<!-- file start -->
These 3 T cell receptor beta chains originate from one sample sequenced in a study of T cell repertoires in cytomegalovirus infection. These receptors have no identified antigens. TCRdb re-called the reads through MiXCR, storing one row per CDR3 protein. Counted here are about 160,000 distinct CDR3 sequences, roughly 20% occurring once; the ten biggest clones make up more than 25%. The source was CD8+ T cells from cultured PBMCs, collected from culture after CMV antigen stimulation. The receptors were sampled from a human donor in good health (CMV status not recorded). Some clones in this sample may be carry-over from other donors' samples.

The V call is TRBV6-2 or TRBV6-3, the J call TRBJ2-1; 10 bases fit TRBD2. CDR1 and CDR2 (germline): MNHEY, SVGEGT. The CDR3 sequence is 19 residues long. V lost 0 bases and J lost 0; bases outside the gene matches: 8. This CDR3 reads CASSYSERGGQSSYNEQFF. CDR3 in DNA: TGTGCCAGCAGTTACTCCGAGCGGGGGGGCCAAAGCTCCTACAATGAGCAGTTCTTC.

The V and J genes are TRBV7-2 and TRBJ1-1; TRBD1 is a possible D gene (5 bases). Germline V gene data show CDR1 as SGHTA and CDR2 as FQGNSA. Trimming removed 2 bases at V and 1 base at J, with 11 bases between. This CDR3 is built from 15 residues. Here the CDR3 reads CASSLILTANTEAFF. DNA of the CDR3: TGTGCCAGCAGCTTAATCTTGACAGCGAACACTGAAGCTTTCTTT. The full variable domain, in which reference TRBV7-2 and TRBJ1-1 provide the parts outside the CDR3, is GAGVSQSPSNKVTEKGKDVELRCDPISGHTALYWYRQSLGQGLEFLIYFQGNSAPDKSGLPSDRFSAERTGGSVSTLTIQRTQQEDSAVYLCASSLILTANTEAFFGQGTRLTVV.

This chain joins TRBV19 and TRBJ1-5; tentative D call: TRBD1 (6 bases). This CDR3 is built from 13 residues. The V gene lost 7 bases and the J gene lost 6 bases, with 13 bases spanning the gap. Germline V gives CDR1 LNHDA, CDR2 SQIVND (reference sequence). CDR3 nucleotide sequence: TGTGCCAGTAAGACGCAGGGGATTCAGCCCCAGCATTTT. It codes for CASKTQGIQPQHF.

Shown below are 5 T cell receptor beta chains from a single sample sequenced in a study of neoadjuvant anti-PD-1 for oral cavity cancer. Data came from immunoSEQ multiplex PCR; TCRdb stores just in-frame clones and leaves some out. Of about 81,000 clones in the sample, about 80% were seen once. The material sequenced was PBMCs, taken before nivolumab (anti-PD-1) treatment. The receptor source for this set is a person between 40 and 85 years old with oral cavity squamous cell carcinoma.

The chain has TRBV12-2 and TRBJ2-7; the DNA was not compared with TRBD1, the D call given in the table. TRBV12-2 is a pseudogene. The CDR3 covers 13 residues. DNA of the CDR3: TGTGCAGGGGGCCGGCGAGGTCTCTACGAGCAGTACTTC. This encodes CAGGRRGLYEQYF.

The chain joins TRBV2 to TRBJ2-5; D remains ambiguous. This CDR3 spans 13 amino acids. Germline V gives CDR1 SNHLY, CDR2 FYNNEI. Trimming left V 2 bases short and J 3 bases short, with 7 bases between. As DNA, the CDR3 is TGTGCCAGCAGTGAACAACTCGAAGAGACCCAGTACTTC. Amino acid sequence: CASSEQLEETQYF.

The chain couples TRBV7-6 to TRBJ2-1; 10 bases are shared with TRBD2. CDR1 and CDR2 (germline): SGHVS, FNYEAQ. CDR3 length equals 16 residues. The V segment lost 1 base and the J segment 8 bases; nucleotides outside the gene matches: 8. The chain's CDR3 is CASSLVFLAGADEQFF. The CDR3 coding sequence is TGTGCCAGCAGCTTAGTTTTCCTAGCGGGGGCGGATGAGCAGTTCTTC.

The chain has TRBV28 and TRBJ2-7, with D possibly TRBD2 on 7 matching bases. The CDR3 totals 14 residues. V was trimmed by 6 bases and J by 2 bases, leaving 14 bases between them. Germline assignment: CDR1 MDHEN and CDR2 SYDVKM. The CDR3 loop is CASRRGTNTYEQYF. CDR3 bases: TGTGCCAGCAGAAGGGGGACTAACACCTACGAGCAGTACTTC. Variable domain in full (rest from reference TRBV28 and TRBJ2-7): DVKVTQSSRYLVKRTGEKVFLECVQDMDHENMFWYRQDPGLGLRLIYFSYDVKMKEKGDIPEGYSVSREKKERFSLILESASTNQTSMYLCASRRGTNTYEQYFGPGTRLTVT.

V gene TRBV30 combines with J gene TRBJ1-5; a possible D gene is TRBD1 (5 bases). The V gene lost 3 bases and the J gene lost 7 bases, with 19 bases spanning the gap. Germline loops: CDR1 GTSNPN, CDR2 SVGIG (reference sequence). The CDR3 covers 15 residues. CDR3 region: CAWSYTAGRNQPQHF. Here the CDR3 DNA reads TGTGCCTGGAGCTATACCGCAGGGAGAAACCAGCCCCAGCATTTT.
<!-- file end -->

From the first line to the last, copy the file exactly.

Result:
These 3 T cell receptor beta chains originate from one sample sequenced in a study of T cell repertoires in cytomegalovirus infection. These receptors have no identified antigens. TCRdb re-called the reads through MiXCR, storing one row per CDR3 protein. Counted here are about 160,000 distinct CDR3 sequences, roughly 20% occurring once; the ten biggest clones make up more than 25%. The source was CD8+ T cells from cultured PBMCs, collected from culture after CMV antigen stimulation. The receptors were sampled from a human donor in good health (CMV status not recorded). Some clones in this sample may be carry-over from other donors' samples.

The V call is TRBV6-2 or TRBV6-3, the J call TRBJ2-1; 10 bases fit TRBD2. CDR1 and CDR2 (germline): MNHEY, SVGEGT. The CDR3 sequence is 19 residues long. V lost 0 bases and J lost 0; bases outside the gene matches: 8. This CDR3 reads CASSYSERGGQSSYNEQFF. CDR3 in DNA: TGTGCCAGCAGTTACTCCGAGCGGGGGGGCCAAAGCTCCTACAATGAGCAGTTCTTC.

The V and J genes are TRBV7-2 and TRBJ1-1; TRBD1 is a possible D gene (5 bases). Germline V gene data show CDR1 as SGHTA and CDR2 as FQGNSA. Trimming removed 2 bases at V and 1 base at J, with 11 bases between. This CDR3 is built from 15 residues. Here the CDR3 reads CASSLILTANTEAFF. DNA of the CDR3: TGTGCCAGCAGCTTAATCTTGACAGCGAACACTGAAGCTTTCTTT. The full variable domain, in which reference TRBV7-2 and TRBJ1-1 provide the parts outside the CDR3, is GAGVSQSPSNKVTEKGKDVELRCDPISGHTALYWYRQSLGQGLEFLIYFQGNSAPDKSGLPSDRFSAERTGGSVSTLTIQRTQQEDSAVYLCASSLILTANTEAFFGQGTRLTVV.

This chain joins TRBV19 and TRBJ1-5; tentative D call: TRBD1 (6 bases). This CDR3 is built from 13 residues. The V gene lost 7 bases and the J gene lost 6 bases, with 13 bases spanning the gap. Germline V gives CDR1 LNHDA, CDR2 SQIVND (reference sequence). CDR3 nucleotide sequence: TGTGCCAGTAAGACGCAGGGGATTCAGCCCCAGCATTTT. It codes for CASKTQGIQPQHF.

Shown below are 5 T cell receptor beta chains from a single sample sequenced in a study of neoadjuvant anti-PD-1 for oral cavity cancer. Data came from immunoSEQ multiplex PCR; TCRdb stores just in-frame clones and leaves some out. Of about 81,000 clones in the sample, about 80% were seen once. The material sequenced was PBMCs, taken before nivolumab (anti-PD-1) treatment. The receptor source for this set is a person between 40 and 85 years old with oral cavity squamous cell carcinoma.

The chain has TRBV12-2 and TRBJ2-7; the DNA was not compared with TRBD1, the D call given in the table. TRBV12-2 is a pseudogene. The CDR3 covers 13 residues. DNA of the CDR3: TGTGCAGGGGGCCGGCGAGGTCTCTACGAGCAGTACTTC. This encodes CAGGRRGLYEQYF.

The chain joins TRBV2 to TRBJ2-5; D remains ambiguous. This CDR3 spans 13 amino acids. Germline V gives CDR1 SNHLY, CDR2 FYNNEI. Trimming left V 2 bases short and J 3 bases short, with 7 bases between. As DNA, the CDR3 is TGTGCCAGCAGTGAACAACTCGAAGAGACCCAGTACTTC. Amino acid sequence: CASSEQLEETQYF.

The chain couples TRBV7-6 to TRBJ2-1; 10 bases are shared with TRBD2. CDR1 and CDR2 (germline): SGHVS, FNYEAQ. CDR3 length equals 16 residues. The V segment lost 1 base and the J segment 8 bases; nucleotides outside the gene matches: 8. The chain's CDR3 is CASSLVFLAGADEQFF. The CDR3 coding sequence is TGTGCCAGCAGCTTAGTTTTCCTAGCGGGGGCGGATGAGCAGTTCTTC.

The chain has TRBV28 and TRBJ2-7, with D possibly TRBD2 on 7 matching bases. The CDR3 totals 14 residues. V was trimmed by 6 bases and J by 2 bases, leaving 14 bases between them. Germline assignment: CDR1 MDHEN and CDR2 SYDVKM. The CDR3 loop is CASRRGTNTYEQYF. CDR3 bases: TGTGCCAGCAGAAGGGGGACTAACACCTACGAGCAGTACTTC. Variable domain in full (rest from reference TRBV28 and TRBJ2-7): DVKVTQSSRYLVKRTGEKVFLECVQDMDHENMFWYRQDPGLGLRLIYFSYDVKMKEKGDIPEGYSVSREKKERFSLILESASTNQTSMYLCASRRGTNTYEQYFGPGTRLTVT.

V gene TRBV30 combines with J gene TRBJ1-5; a possible D gene is TRBD1 (5 bases). The V gene lost 3 bases and the J gene lost 7 bases, with 19 bases spanning the gap. Germline loops: CDR1 GTSNPN, CDR2 SVGIG (reference sequence). The CDR3 covers 15 residues. CDR3 region: CAWSYTAGRNQPQHF. Here the CDR3 DNA reads TGTGCCTGGAGCTATACCGCAGGGAGAAACCAGCCCCAGCATTTT.